Furthermore, many sectors of the economy (such as construction and some services) that were closed from March to May, remain open. Early November forecasts show that economic activity will fall by 12%, compared to 31% in spring. To mitigate the recession, the French authorities have decided to deploy an additional assistance package. Since March, €470 billion has been allocated for this purpose, including €100 billion for a two-year recovery plan. The Ministry of Economy and Finances anticipates that each month of the new lockdown will cost around €15 billion. Like in spring, part of the plan funds will be used to pay salaries to those who cannot work under the quarantine conditions. It is estimated that—due to the milder lockdown rules—the number of those entitled to this allocation will be lower (just over 2 million compared to 8.6 million in spring). Enterprises with fewer than 50 employees, as well as those operating in tourism, sport, culture, and the self-employed, will not have to pay social contributions. Companies in difficulty are entitled to ask for a suspension of tax obligations. Another €6 billion will be provided to the support fund for small and medium-sized enterprises (SMEs) to compensate the decrease in turnover (allocations between €1,500 and €10,000). The state will continue to guarantee loans for businesses (since March, those guarantees have amounted to €123 billion for 600,000 companies). In extreme cases, the state will continue to give loans directly.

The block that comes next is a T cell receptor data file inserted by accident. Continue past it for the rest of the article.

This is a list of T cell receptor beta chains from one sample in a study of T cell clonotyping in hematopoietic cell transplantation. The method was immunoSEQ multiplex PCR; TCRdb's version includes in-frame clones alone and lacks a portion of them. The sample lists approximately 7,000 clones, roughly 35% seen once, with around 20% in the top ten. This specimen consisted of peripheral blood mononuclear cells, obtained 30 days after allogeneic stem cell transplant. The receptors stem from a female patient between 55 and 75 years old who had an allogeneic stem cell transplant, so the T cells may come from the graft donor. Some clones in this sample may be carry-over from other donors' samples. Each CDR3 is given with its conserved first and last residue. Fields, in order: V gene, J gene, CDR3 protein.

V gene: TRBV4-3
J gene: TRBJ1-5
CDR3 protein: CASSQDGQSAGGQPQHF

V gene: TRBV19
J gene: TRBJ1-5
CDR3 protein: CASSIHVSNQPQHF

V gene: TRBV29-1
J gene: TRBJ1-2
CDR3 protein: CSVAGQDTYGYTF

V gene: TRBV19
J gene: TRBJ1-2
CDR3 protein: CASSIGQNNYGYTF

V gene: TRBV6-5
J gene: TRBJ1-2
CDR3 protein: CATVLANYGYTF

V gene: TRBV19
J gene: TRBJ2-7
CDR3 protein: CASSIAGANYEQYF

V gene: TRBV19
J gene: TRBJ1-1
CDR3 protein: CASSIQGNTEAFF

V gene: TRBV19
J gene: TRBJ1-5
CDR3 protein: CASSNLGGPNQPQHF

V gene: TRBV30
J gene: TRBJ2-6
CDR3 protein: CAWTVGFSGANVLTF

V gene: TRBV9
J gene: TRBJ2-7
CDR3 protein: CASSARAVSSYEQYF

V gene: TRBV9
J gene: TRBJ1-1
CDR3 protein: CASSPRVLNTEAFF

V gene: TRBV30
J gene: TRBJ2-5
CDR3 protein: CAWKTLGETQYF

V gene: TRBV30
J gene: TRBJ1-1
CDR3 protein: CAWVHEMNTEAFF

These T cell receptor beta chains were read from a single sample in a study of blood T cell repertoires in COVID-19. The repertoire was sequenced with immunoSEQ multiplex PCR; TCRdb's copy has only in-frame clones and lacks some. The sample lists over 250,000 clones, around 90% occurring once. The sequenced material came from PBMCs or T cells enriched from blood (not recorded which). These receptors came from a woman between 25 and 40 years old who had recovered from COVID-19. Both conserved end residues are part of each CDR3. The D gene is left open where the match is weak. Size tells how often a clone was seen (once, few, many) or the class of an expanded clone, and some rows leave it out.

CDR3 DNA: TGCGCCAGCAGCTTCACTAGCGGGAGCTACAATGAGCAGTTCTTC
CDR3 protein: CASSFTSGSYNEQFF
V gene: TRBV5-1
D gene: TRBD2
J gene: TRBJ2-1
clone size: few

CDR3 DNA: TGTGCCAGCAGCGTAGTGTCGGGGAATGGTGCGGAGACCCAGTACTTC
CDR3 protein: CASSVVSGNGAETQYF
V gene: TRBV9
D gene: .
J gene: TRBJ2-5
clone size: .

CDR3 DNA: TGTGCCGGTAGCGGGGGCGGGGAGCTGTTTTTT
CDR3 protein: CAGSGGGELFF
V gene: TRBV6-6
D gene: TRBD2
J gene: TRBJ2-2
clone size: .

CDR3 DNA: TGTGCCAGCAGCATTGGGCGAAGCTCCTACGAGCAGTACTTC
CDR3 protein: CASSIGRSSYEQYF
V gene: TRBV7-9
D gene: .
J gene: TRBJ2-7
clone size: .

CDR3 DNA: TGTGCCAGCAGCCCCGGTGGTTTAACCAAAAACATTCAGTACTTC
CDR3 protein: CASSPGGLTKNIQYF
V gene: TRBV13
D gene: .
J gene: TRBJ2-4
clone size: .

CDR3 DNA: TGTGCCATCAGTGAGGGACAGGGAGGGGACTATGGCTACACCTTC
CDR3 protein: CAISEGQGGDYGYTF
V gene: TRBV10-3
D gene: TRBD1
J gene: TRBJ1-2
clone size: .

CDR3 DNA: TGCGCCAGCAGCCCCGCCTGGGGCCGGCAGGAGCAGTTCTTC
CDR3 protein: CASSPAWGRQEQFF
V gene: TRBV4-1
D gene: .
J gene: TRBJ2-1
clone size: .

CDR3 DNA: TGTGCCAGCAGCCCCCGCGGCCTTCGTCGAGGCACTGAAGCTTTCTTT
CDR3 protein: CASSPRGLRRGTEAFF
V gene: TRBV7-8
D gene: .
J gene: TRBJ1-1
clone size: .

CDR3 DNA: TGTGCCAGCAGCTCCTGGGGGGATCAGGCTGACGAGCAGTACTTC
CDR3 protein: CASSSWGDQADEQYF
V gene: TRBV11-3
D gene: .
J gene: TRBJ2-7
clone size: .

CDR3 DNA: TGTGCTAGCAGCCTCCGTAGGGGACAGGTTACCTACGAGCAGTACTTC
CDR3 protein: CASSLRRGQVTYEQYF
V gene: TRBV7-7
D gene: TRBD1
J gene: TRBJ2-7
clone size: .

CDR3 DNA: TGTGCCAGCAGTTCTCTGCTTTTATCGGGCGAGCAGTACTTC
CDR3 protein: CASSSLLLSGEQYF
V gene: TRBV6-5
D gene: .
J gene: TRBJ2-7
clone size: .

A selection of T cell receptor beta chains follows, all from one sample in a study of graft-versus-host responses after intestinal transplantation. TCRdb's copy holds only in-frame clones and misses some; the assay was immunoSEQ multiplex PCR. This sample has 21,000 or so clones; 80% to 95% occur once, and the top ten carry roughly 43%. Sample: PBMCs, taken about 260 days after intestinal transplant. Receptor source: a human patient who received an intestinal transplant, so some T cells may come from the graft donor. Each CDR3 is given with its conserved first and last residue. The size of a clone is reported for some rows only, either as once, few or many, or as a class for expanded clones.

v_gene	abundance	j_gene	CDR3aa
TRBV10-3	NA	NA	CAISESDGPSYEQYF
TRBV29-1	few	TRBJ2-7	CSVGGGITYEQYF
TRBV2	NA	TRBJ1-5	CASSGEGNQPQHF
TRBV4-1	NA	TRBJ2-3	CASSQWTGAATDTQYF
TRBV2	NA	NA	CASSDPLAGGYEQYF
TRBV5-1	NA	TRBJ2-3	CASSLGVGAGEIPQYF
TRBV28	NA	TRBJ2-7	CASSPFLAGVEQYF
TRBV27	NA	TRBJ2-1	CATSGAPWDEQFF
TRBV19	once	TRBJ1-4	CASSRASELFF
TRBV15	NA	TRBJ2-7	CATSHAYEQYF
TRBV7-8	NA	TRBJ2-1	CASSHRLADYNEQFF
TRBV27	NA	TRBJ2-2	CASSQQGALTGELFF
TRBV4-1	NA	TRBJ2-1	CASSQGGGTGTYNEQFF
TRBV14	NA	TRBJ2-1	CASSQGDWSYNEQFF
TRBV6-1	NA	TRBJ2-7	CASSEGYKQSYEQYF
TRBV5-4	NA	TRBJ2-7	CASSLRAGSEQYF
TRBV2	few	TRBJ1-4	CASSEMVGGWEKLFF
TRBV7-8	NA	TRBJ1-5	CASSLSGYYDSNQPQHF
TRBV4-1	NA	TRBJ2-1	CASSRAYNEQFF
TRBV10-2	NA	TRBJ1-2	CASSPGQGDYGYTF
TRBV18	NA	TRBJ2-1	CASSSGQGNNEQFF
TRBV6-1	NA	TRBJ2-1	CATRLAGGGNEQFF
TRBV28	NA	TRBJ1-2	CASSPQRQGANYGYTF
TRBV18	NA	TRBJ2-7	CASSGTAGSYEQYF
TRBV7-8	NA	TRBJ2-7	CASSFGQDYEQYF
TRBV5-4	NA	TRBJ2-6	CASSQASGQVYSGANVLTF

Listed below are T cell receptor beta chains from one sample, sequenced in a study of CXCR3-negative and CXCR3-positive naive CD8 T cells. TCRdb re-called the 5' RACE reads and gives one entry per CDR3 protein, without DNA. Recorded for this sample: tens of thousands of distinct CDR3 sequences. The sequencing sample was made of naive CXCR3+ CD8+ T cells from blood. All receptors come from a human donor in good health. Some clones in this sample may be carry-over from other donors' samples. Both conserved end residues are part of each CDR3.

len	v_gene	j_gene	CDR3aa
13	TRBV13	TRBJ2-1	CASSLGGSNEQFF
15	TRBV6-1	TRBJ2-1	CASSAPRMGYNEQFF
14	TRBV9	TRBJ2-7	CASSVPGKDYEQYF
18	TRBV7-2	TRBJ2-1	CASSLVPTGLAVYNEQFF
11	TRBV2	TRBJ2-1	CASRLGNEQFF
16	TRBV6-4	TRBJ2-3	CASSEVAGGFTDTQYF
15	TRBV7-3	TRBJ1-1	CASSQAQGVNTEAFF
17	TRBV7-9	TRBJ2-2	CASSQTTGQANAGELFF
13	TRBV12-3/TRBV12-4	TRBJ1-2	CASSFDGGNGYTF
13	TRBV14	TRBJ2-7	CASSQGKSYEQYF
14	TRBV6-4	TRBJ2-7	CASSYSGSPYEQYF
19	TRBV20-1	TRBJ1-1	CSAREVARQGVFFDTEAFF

The government also granted additional help to the public health service. Back in September, it informed that France would increase expenses in this sector by €10 billion (7.6% higher) compared to the previous version of the 2020 budget. Part of this sum should be dedicated to long-awaited pay rises for medical personnel and to prepare the system for the employment of an additional 15,000 employees. With the second wave under way, an additional €2.5 billion has been proposed by Health Minister Olivier Véran. That money should help create an additional 4,000 hospital beds and ensure that 12,000 recovery beds are available throughout the country (6,000 now). The opposition accuses the government of being overly optimistic when infection rates slowed over the summer, leading to insufficient preparation of the health service for the autumn and winter spikes.
Waves of Crises